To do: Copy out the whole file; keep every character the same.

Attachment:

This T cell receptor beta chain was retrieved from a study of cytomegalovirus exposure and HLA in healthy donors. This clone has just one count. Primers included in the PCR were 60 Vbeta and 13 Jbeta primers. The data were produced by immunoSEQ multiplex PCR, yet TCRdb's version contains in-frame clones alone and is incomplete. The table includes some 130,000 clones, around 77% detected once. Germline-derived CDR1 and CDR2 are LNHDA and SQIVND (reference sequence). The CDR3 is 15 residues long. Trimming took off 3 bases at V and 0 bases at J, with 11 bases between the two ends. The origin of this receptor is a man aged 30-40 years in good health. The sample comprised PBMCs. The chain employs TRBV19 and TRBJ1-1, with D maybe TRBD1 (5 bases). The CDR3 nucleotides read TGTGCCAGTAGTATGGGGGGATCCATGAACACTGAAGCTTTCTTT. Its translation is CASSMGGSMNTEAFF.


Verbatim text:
This T cell receptor beta chain was retrieved from a study of cytomegalovirus exposure and HLA in healthy donors. This clone has just one count. Primers included in the PCR were 60 Vbeta and 13 Jbeta primers. The data were produced by immunoSEQ multiplex PCR, yet TCRdb's version contains in-frame clones alone and is incomplete. The table includes some 130,000 clones, around 77% detected once. Germline-derived CDR1 and CDR2 are LNHDA and SQIVND (reference sequence). The CDR3 is 15 residues long. Trimming took off 3 bases at V and 0 bases at J, with 11 bases between the two ends. The origin of this receptor is a man aged 30-40 years in good health. The sample comprised PBMCs. The chain employs TRBV19 and TRBJ1-1, with D maybe TRBD1 (5 bases). The CDR3 nucleotides read TGTGCCAGTAGTATGGGGGGATCCATGAACACTGAAGCTTTCTTT. Its translation is CASSMGGSMNTEAFF.